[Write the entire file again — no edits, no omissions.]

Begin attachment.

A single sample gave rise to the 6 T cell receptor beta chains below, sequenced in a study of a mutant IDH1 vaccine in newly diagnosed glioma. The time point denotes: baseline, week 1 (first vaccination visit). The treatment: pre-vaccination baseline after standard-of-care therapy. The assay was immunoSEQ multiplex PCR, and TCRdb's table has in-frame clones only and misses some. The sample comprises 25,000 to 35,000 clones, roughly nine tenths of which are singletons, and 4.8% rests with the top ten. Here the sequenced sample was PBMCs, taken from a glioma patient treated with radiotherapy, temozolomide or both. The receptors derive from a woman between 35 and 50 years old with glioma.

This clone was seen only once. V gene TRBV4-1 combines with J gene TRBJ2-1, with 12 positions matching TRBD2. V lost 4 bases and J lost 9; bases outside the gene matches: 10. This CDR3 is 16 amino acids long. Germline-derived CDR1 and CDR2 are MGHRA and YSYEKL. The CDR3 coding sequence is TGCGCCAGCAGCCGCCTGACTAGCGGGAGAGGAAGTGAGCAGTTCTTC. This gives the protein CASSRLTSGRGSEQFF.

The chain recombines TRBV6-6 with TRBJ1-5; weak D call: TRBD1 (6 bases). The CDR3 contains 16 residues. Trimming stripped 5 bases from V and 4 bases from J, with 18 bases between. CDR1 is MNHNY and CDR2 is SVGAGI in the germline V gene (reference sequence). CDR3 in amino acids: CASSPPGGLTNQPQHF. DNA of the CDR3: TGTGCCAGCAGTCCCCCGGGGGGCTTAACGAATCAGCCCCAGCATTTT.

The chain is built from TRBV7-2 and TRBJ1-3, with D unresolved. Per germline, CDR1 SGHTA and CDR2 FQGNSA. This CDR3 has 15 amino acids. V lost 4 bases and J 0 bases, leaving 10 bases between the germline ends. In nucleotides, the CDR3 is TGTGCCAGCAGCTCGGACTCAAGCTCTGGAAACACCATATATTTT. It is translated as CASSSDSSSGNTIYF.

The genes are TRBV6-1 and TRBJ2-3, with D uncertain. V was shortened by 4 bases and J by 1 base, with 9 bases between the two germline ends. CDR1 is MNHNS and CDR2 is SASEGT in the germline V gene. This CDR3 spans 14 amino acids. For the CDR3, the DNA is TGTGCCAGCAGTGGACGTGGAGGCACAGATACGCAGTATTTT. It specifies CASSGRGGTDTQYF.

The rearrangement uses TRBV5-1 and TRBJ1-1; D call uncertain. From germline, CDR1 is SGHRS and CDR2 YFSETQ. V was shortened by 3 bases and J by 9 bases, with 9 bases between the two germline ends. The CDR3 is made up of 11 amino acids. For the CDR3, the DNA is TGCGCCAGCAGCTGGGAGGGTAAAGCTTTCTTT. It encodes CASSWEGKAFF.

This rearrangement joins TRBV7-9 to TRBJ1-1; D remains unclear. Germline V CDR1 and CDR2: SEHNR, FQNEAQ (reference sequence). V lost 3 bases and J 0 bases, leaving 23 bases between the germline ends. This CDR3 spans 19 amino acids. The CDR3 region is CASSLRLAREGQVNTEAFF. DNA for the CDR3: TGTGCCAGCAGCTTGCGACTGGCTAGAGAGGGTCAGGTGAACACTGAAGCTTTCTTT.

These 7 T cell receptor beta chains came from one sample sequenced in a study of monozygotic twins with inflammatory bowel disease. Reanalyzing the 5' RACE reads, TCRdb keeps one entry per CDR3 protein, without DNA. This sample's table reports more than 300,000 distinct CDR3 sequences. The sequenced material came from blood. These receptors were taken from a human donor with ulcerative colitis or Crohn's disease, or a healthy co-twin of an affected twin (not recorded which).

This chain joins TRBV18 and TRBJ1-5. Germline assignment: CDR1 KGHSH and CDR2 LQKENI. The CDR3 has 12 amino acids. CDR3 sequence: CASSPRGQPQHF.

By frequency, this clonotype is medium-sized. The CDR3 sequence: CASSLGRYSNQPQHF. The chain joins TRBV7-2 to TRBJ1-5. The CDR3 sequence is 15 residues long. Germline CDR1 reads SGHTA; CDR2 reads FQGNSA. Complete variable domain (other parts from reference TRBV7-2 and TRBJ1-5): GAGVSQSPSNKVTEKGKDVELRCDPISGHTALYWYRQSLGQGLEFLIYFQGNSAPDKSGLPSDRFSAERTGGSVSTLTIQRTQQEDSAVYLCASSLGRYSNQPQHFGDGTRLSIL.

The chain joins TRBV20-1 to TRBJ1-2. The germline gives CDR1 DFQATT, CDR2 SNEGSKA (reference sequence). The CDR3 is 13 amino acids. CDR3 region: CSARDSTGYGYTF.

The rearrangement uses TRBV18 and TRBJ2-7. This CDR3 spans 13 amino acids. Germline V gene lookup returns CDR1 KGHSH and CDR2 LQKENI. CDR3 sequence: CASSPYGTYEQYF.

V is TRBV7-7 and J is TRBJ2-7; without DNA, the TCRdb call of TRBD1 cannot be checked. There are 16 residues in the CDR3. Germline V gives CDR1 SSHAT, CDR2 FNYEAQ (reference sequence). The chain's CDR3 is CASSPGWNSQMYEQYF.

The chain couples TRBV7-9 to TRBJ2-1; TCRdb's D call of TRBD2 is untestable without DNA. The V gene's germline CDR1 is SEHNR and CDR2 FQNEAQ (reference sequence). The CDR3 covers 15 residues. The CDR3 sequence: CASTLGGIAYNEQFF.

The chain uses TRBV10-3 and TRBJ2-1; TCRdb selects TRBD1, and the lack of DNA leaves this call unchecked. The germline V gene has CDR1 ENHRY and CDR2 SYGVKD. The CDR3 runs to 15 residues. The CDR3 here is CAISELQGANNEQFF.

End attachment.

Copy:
A single sample gave rise to the 6 T cell receptor beta chains below, sequenced in a study of a mutant IDH1 vaccine in newly diagnosed glioma. The time point denotes: baseline, week 1 (first vaccination visit). The treatment: pre-vaccination baseline after standard-of-care therapy. The assay was immunoSEQ multiplex PCR, and TCRdb's table has in-frame clones only and misses some. The sample comprises 25,000 to 35,000 clones, roughly nine tenths of which are singletons, and 4.8% rests with the top ten. Here the sequenced sample was PBMCs, taken from a glioma patient treated with radiotherapy, temozolomide or both. The receptors derive from a woman between 35 and 50 years old with glioma.

This clone was seen only once. V gene TRBV4-1 combines with J gene TRBJ2-1, with 12 positions matching TRBD2. V lost 4 bases and J lost 9; bases outside the gene matches: 10. This CDR3 is 16 amino acids long. Germline-derived CDR1 and CDR2 are MGHRA and YSYEKL. The CDR3 coding sequence is TGCGCCAGCAGCCGCCTGACTAGCGGGAGAGGAAGTGAGCAGTTCTTC. This gives the protein CASSRLTSGRGSEQFF.

The chain recombines TRBV6-6 with TRBJ1-5; weak D call: TRBD1 (6 bases). The CDR3 contains 16 residues. Trimming stripped 5 bases from V and 4 bases from J, with 18 bases between. CDR1 is MNHNY and CDR2 is SVGAGI in the germline V gene (reference sequence). CDR3 in amino acids: CASSPPGGLTNQPQHF. DNA of the CDR3: TGTGCCAGCAGTCCCCCGGGGGGCTTAACGAATCAGCCCCAGCATTTT.

The chain is built from TRBV7-2 and TRBJ1-3, with D unresolved. Per germline, CDR1 SGHTA and CDR2 FQGNSA. This CDR3 has 15 amino acids. V lost 4 bases and J 0 bases, leaving 10 bases between the germline ends. In nucleotides, the CDR3 is TGTGCCAGCAGCTCGGACTCAAGCTCTGGAAACACCATATATTTT. It is translated as CASSSDSSSGNTIYF.

The genes are TRBV6-1 and TRBJ2-3, with D uncertain. V was shortened by 4 bases and J by 1 base, with 9 bases between the two germline ends. CDR1 is MNHNS and CDR2 is SASEGT in the germline V gene. This CDR3 spans 14 amino acids. For the CDR3, the DNA is TGTGCCAGCAGTGGACGTGGAGGCACAGATACGCAGTATTTT. It specifies CASSGRGGTDTQYF.

The rearrangement uses TRBV5-1 and TRBJ1-1; D call uncertain. From germline, CDR1 is SGHRS and CDR2 YFSETQ. V was shortened by 3 bases and J by 9 bases, with 9 bases between the two germline ends. The CDR3 is made up of 11 amino acids. For the CDR3, the DNA is TGCGCCAGCAGCTGGGAGGGTAAAGCTTTCTTT. It encodes CASSWEGKAFF.

This rearrangement joins TRBV7-9 to TRBJ1-1; D remains unclear. Germline V CDR1 and CDR2: SEHNR, FQNEAQ (reference sequence). V lost 3 bases and J 0 bases, leaving 23 bases between the germline ends. This CDR3 spans 19 amino acids. The CDR3 region is CASSLRLAREGQVNTEAFF. DNA for the CDR3: TGTGCCAGCAGCTTGCGACTGGCTAGAGAGGGTCAGGTGAACACTGAAGCTTTCTTT.

These 7 T cell receptor beta chains came from one sample sequenced in a study of monozygotic twins with inflammatory bowel disease. Reanalyzing the 5' RACE reads, TCRdb keeps one entry per CDR3 protein, without DNA. This sample's table reports more than 300,000 distinct CDR3 sequences. The sequenced material came from blood. These receptors were taken from a human donor with ulcerative colitis or Crohn's disease, or a healthy co-twin of an affected twin (not recorded which).

This chain joins TRBV18 and TRBJ1-5. Germline assignment: CDR1 KGHSH and CDR2 LQKENI. The CDR3 has 12 amino acids. CDR3 sequence: CASSPRGQPQHF.

By frequency, this clonotype is medium-sized. The CDR3 sequence: CASSLGRYSNQPQHF. The chain joins TRBV7-2 to TRBJ1-5. The CDR3 sequence is 15 residues long. Germline CDR1 reads SGHTA; CDR2 reads FQGNSA. Complete variable domain (other parts from reference TRBV7-2 and TRBJ1-5): GAGVSQSPSNKVTEKGKDVELRCDPISGHTALYWYRQSLGQGLEFLIYFQGNSAPDKSGLPSDRFSAERTGGSVSTLTIQRTQQEDSAVYLCASSLGRYSNQPQHFGDGTRLSIL.

The chain joins TRBV20-1 to TRBJ1-2. The germline gives CDR1 DFQATT, CDR2 SNEGSKA (reference sequence). The CDR3 is 13 amino acids. CDR3 region: CSARDSTGYGYTF.

The rearrangement uses TRBV18 and TRBJ2-7. This CDR3 spans 13 amino acids. Germline V gene lookup returns CDR1 KGHSH and CDR2 LQKENI. CDR3 sequence: CASSPYGTYEQYF.

V is TRBV7-7 and J is TRBJ2-7; without DNA, the TCRdb call of TRBD1 cannot be checked. There are 16 residues in the CDR3. Germline V gives CDR1 SSHAT, CDR2 FNYEAQ (reference sequence). The chain's CDR3 is CASSPGWNSQMYEQYF.

The chain couples TRBV7-9 to TRBJ2-1; TCRdb's D call of TRBD2 is untestable without DNA. The V gene's germline CDR1 is SEHNR and CDR2 FQNEAQ (reference sequence). The CDR3 covers 15 residues. The CDR3 sequence: CASTLGGIAYNEQFF.

The chain uses TRBV10-3 and TRBJ2-1; TCRdb selects TRBD1, and the lack of DNA leaves this call unchecked. The germline V gene has CDR1 ENHRY and CDR2 SYGVKD. The CDR3 runs to 15 residues. The CDR3 here is CAISELQGANNEQFF.